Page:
“Whatever of hope some may have entertained that a returning sense of justice would remove the danger with which our rights were threatened, and render it possible to preserve the Union of the Constitution, must have been dispelled by the malignity and barbarity of the Northern States in the prosecution of the existing war. The confidence of the most hopeful among us must have been destroyed by the disregard they have recently exhibited for the all time-honored bulwarks of civil and religious liberty.” Jefferson continues on into the address as he states that Bastiles are full of prisoners who had been arrested without civil process; that elections were under threats of military power; and that citizens were being incarcerated for their opinions. Interestingly enough, both men stated that they were striving for peace, even though their people were calling for blood. Abraham Lincoln makes many good points throughout his first address as to the subject of the Southern states’ succession’s legitimacy. Lincoln compares the situation to a contract. He states that for the “contract” to be nullified, all of the states must be consenting to the separation.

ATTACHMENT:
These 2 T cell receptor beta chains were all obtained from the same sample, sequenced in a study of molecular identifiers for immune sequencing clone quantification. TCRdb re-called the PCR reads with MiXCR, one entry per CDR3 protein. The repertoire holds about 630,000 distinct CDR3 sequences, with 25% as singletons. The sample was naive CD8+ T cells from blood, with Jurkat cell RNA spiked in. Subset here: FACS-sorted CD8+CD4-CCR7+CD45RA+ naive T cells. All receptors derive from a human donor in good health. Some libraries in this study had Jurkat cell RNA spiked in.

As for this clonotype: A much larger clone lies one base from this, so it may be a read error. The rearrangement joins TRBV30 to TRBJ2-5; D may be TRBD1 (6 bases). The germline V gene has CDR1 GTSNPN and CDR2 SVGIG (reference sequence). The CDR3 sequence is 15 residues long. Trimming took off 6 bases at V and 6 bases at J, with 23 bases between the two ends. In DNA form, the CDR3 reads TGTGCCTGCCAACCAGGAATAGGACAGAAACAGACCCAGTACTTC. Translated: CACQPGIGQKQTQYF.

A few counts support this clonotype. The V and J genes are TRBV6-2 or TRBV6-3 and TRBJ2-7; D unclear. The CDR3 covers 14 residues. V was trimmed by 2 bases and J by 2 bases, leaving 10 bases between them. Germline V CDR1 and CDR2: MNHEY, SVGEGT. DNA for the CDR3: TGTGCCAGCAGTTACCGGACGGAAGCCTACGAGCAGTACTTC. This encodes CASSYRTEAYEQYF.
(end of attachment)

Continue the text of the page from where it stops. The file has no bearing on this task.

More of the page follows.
Lincoln explains in his first address that no right in the constitutional law has been broken. Therefore the South’s succession from the Union can not be justified till they can reveal the right that has been taken. Lincoln wisely states that as president, he cannot fix the separation of the states but administer the government as it came into his hands, and that this civil war is not in his hands but the people‘s hands. Jefferson Davis doesn’t seem to share Lincoln’s wider outlook as he talks mostly about how the Union is taking their constitutional rights and that they do not want to recede from Union but that it is a necessity that they do.

When you put the two paragraphs together you can see that where Lincoln took a step back and planned his approach to not only the oncoming war but the presidency itself, Davis decided to bull on through and strive to please his own people while slandering those on the other side of the wall.